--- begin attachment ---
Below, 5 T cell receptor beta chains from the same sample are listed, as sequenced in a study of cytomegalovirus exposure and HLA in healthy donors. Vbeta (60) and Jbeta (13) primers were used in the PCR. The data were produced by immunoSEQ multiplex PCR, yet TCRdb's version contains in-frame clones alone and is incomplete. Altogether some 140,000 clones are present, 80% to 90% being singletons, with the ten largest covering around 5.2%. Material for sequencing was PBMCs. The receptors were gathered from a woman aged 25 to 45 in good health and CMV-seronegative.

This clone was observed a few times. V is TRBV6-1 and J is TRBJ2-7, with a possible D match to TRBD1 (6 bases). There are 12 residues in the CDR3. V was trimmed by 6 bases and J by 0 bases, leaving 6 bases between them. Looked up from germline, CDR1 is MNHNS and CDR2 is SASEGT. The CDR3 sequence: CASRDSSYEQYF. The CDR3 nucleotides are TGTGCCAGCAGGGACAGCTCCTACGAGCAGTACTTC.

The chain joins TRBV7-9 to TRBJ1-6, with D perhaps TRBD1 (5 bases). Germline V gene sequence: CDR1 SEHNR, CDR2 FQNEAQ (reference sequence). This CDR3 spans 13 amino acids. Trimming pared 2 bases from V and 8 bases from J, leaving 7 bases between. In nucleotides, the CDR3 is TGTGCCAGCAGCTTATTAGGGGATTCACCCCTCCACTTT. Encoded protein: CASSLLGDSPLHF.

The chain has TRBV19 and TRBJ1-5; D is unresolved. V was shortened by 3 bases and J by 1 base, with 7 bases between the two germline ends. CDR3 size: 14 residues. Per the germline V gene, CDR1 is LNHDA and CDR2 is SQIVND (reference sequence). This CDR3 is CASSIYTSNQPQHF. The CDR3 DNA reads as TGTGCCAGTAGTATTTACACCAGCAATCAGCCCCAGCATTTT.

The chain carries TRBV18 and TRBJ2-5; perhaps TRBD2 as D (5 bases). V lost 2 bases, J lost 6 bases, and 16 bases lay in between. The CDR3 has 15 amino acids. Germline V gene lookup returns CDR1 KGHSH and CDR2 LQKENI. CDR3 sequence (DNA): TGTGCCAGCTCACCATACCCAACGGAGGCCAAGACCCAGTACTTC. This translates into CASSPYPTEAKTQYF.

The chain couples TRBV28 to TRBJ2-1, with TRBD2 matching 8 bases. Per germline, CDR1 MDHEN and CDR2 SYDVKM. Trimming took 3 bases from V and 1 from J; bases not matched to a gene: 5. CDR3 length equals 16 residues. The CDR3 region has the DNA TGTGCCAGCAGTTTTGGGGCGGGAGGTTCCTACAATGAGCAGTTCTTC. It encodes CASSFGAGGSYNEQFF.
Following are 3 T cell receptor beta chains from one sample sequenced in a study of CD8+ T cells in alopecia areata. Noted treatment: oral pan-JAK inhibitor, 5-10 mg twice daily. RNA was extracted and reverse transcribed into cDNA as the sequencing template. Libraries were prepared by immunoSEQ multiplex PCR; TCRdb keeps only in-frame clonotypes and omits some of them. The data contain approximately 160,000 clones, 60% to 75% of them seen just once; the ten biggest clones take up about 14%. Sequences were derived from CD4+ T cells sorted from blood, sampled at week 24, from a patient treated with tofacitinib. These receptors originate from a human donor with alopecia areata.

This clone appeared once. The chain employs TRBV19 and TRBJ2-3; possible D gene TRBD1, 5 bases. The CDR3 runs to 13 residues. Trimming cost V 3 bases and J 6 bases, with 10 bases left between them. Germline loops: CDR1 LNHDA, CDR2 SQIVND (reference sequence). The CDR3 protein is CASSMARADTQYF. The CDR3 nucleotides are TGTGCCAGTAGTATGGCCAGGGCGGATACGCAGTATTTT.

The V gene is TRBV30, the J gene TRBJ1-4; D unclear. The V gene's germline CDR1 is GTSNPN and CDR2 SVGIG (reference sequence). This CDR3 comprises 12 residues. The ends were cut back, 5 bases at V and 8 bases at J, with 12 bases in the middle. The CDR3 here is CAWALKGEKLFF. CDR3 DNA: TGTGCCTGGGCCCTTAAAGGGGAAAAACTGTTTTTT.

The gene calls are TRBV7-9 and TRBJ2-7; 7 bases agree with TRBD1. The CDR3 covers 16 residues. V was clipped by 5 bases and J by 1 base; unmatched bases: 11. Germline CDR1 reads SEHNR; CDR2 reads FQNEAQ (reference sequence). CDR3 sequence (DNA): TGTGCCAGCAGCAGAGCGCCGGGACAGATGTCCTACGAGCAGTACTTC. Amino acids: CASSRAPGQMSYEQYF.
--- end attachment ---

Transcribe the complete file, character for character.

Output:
Below, 5 T cell receptor beta chains from the same sample are listed, as sequenced in a study of cytomegalovirus exposure and HLA in healthy donors. Vbeta (60) and Jbeta (13) primers were used in the PCR. The data were produced by immunoSEQ multiplex PCR, yet TCRdb's version contains in-frame clones alone and is incomplete. Altogether some 140,000 clones are present, 80% to 90% being singletons, with the ten largest covering around 5.2%. Material for sequencing was PBMCs. The receptors were gathered from a woman aged 25 to 45 in good health and CMV-seronegative.

This clone was observed a few times. V is TRBV6-1 and J is TRBJ2-7, with a possible D match to TRBD1 (6 bases). There are 12 residues in the CDR3. V was trimmed by 6 bases and J by 0 bases, leaving 6 bases between them. Looked up from germline, CDR1 is MNHNS and CDR2 is SASEGT. The CDR3 sequence: CASRDSSYEQYF. The CDR3 nucleotides are TGTGCCAGCAGGGACAGCTCCTACGAGCAGTACTTC.

The chain joins TRBV7-9 to TRBJ1-6, with D perhaps TRBD1 (5 bases). Germline V gene sequence: CDR1 SEHNR, CDR2 FQNEAQ (reference sequence). This CDR3 spans 13 amino acids. Trimming pared 2 bases from V and 8 bases from J, leaving 7 bases between. In nucleotides, the CDR3 is TGTGCCAGCAGCTTATTAGGGGATTCACCCCTCCACTTT. Encoded protein: CASSLLGDSPLHF.

The chain has TRBV19 and TRBJ1-5; D is unresolved. V was shortened by 3 bases and J by 1 base, with 7 bases between the two germline ends. CDR3 size: 14 residues. Per the germline V gene, CDR1 is LNHDA and CDR2 is SQIVND (reference sequence). This CDR3 is CASSIYTSNQPQHF. The CDR3 DNA reads as TGTGCCAGTAGTATTTACACCAGCAATCAGCCCCAGCATTTT.

The chain carries TRBV18 and TRBJ2-5; perhaps TRBD2 as D (5 bases). V lost 2 bases, J lost 6 bases, and 16 bases lay in between. The CDR3 has 15 amino acids. Germline V gene lookup returns CDR1 KGHSH and CDR2 LQKENI. CDR3 sequence (DNA): TGTGCCAGCTCACCATACCCAACGGAGGCCAAGACCCAGTACTTC. This translates into CASSPYPTEAKTQYF.

The chain couples TRBV28 to TRBJ2-1, with TRBD2 matching 8 bases. Per germline, CDR1 MDHEN and CDR2 SYDVKM. Trimming took 3 bases from V and 1 from J; bases not matched to a gene: 5. CDR3 length equals 16 residues. The CDR3 region has the DNA TGTGCCAGCAGTTTTGGGGCGGGAGGTTCCTACAATGAGCAGTTCTTC. It encodes CASSFGAGGSYNEQFF.
Following are 3 T cell receptor beta chains from one sample sequenced in a study of CD8+ T cells in alopecia areata. Noted treatment: oral pan-JAK inhibitor, 5-10 mg twice daily. RNA was extracted and reverse transcribed into cDNA as the sequencing template. Libraries were prepared by immunoSEQ multiplex PCR; TCRdb keeps only in-frame clonotypes and omits some of them. The data contain approximately 160,000 clones, 60% to 75% of them seen just once; the ten biggest clones take up about 14%. Sequences were derived from CD4+ T cells sorted from blood, sampled at week 24, from a patient treated with tofacitinib. These receptors originate from a human donor with alopecia areata.

This clone appeared once. The chain employs TRBV19 and TRBJ2-3; possible D gene TRBD1, 5 bases. The CDR3 runs to 13 residues. Trimming cost V 3 bases and J 6 bases, with 10 bases left between them. Germline loops: CDR1 LNHDA, CDR2 SQIVND (reference sequence). The CDR3 protein is CASSMARADTQYF. The CDR3 nucleotides are TGTGCCAGTAGTATGGCCAGGGCGGATACGCAGTATTTT.

The V gene is TRBV30, the J gene TRBJ1-4; D unclear. The V gene's germline CDR1 is GTSNPN and CDR2 SVGIG (reference sequence). This CDR3 comprises 12 residues. The ends were cut back, 5 bases at V and 8 bases at J, with 12 bases in the middle. The CDR3 here is CAWALKGEKLFF. CDR3 DNA: TGTGCCTGGGCCCTTAAAGGGGAAAAACTGTTTTTT.

The gene calls are TRBV7-9 and TRBJ2-7; 7 bases agree with TRBD1. The CDR3 covers 16 residues. V was clipped by 5 bases and J by 1 base; unmatched bases: 11. Germline CDR1 reads SEHNR; CDR2 reads FQNEAQ (reference sequence). CDR3 sequence (DNA): TGTGCCAGCAGCAGAGCGCCGGGACAGATGTCCTACGAGCAGTACTTC. Amino acids: CASSRAPGQMSYEQYF.